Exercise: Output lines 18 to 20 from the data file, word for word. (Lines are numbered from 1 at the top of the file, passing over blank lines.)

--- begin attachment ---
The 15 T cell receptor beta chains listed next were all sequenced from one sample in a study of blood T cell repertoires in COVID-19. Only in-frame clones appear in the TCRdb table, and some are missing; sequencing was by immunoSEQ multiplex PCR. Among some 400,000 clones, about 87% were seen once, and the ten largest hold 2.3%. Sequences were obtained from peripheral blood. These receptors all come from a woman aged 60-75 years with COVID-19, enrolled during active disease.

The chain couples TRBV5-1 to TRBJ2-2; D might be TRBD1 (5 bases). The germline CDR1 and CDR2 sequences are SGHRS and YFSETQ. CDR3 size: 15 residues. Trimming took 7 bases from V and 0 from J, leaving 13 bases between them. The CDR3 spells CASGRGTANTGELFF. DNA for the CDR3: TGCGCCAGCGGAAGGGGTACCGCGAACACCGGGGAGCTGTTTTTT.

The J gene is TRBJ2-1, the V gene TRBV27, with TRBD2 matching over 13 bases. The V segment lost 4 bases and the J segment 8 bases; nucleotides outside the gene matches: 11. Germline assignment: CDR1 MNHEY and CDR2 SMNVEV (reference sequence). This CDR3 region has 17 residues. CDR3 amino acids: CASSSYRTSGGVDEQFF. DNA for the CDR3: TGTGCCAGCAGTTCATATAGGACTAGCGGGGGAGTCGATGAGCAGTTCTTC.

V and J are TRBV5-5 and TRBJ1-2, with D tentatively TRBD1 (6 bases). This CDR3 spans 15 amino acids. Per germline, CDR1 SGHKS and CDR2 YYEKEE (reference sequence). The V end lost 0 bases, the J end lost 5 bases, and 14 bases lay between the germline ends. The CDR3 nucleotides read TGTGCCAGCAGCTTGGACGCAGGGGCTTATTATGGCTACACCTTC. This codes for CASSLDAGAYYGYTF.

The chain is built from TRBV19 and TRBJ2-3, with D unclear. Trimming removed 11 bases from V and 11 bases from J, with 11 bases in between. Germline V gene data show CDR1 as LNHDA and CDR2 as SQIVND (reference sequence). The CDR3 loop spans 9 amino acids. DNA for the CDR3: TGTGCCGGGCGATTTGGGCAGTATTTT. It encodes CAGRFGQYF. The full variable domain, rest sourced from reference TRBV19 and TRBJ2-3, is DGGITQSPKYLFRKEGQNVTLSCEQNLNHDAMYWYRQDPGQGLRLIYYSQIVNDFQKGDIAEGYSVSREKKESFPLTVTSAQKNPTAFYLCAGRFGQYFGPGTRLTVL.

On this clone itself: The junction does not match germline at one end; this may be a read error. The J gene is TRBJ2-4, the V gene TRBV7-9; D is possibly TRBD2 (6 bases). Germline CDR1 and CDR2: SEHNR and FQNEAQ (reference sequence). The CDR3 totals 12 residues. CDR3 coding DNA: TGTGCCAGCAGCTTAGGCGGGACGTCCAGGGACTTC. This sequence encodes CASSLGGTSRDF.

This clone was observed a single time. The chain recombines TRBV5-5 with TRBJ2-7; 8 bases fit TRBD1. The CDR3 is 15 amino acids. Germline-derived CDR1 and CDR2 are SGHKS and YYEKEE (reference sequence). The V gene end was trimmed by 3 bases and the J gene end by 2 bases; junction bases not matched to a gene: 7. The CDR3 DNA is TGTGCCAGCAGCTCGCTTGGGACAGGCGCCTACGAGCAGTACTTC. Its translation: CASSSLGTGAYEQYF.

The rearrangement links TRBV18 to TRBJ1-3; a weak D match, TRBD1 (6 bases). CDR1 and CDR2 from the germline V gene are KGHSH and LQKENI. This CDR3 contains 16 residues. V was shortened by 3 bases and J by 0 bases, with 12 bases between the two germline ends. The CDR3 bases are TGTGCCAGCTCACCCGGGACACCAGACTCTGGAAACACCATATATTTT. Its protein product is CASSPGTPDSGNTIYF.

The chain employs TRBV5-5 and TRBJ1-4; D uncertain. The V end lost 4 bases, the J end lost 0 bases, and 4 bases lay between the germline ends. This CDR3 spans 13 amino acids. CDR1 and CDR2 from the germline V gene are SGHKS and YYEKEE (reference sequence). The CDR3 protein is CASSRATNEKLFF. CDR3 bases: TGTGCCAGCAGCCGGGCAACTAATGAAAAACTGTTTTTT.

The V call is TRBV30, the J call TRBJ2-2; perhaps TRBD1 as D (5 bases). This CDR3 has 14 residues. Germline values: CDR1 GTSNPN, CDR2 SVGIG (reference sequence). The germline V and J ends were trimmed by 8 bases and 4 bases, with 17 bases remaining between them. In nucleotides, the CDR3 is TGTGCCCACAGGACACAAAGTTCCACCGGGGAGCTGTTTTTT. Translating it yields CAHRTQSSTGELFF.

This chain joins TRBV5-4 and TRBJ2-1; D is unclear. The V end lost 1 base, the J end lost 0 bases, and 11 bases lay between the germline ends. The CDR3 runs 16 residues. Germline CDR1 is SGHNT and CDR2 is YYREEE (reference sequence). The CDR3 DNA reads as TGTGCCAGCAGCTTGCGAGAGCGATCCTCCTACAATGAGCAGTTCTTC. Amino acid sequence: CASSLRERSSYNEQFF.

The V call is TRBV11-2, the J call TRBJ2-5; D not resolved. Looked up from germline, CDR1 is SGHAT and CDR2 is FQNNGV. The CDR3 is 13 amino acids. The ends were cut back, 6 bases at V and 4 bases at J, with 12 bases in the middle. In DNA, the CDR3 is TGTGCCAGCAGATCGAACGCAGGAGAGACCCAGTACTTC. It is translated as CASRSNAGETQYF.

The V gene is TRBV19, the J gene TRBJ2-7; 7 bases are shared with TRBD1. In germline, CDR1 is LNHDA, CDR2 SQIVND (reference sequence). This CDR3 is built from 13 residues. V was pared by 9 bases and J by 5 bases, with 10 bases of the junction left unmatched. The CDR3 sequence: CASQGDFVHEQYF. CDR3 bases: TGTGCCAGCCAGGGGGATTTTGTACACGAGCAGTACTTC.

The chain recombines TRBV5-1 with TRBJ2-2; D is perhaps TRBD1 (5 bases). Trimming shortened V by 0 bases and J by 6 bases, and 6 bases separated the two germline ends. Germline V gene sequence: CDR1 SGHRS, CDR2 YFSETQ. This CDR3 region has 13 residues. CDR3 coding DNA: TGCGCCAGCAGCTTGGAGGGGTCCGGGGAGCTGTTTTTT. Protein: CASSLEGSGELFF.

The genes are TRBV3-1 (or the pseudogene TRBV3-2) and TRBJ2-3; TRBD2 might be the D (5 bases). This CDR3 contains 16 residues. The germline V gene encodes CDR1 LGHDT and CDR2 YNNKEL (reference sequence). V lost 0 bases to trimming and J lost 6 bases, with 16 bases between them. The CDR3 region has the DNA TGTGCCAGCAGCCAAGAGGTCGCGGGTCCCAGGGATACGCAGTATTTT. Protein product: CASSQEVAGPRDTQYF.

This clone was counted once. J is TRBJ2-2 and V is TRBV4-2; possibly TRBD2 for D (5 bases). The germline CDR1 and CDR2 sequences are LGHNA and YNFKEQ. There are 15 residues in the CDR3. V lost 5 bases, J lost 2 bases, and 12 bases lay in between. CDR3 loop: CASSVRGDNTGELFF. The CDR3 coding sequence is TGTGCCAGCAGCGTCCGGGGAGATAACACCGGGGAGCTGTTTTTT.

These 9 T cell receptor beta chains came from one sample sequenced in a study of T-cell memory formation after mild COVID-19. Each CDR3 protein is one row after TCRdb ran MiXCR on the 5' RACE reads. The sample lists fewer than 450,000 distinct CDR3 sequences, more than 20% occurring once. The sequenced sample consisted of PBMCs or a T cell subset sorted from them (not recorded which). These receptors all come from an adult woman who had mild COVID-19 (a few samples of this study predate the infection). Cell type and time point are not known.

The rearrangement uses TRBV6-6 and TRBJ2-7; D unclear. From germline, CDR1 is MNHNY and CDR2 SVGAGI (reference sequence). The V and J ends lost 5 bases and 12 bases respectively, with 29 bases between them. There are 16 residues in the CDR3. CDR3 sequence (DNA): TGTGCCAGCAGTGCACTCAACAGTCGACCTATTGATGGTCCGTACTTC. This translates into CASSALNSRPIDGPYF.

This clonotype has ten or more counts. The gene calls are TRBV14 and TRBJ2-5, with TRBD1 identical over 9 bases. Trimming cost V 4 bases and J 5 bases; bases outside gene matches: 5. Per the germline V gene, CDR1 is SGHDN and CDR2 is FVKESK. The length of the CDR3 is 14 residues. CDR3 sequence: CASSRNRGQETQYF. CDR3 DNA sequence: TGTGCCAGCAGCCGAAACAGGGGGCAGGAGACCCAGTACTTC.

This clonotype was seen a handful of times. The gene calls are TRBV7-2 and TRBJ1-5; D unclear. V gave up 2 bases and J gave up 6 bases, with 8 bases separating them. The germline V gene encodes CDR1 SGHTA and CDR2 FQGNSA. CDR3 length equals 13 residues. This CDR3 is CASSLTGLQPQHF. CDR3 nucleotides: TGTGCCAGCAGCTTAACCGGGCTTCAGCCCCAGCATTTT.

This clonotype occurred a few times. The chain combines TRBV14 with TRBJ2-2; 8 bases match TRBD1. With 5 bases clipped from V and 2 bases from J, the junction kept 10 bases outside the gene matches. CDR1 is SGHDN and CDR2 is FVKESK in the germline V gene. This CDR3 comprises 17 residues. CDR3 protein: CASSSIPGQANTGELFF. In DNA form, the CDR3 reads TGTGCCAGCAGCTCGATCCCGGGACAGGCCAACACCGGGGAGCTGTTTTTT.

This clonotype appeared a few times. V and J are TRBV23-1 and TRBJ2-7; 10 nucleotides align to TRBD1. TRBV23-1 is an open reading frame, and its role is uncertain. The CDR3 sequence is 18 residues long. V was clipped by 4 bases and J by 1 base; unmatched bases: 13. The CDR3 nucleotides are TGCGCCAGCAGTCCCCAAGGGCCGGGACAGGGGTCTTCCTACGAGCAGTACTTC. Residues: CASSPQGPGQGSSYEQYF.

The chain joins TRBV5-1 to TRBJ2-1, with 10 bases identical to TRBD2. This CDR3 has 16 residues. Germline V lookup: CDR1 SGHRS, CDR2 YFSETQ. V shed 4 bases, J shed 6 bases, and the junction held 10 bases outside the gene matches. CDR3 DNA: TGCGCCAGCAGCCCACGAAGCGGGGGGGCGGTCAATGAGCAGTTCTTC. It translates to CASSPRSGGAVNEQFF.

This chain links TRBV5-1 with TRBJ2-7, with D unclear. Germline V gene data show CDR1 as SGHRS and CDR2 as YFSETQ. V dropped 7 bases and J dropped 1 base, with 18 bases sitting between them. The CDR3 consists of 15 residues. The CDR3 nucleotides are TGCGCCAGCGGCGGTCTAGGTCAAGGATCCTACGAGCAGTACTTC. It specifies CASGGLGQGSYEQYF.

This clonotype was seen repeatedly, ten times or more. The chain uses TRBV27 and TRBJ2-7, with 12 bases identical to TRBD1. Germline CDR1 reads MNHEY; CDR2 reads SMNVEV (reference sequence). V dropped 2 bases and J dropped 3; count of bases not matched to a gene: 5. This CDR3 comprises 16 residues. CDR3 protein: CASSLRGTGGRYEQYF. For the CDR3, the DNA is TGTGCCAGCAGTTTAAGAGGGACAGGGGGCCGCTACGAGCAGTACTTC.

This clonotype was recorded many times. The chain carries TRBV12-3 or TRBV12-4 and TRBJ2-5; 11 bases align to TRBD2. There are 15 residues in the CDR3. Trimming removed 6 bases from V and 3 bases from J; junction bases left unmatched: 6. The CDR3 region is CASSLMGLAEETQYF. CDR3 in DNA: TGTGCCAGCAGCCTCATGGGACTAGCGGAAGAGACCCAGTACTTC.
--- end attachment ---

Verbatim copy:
The rearrangement uses TRBV6-6 and TRBJ2-7; D unclear. From germline, CDR1 is MNHNY and CDR2 SVGAGI (reference sequence). The V and J ends lost 5 bases and 12 bases respectively, with 29 bases between them. There are 16 residues in the CDR3. CDR3 sequence (DNA): TGTGCCAGCAGTGCACTCAACAGTCGACCTATTGATGGTCCGTACTTC. This translates into CASSALNSRPIDGPYF.

This clonotype has ten or more counts. The gene calls are TRBV14 and TRBJ2-5, with TRBD1 identical over 9 bases. Trimming cost V 4 bases and J 5 bases; bases outside gene matches: 5. Per the germline V gene, CDR1 is SGHDN and CDR2 is FVKESK. The length of the CDR3 is 14 residues. CDR3 sequence: CASSRNRGQETQYF. CDR3 DNA sequence: TGTGCCAGCAGCCGAAACAGGGGGCAGGAGACCCAGTACTTC.

This clonotype was seen a handful of times. The gene calls are TRBV7-2 and TRBJ1-5; D unclear. V gave up 2 bases and J gave up 6 bases, with 8 bases separating them. The germline V gene encodes CDR1 SGHTA and CDR2 FQGNSA. CDR3 length equals 13 residues. This CDR3 is CASSLTGLQPQHF. CDR3 nucleotides: TGTGCCAGCAGCTTAACCGGGCTTCAGCCCCAGCATTTT.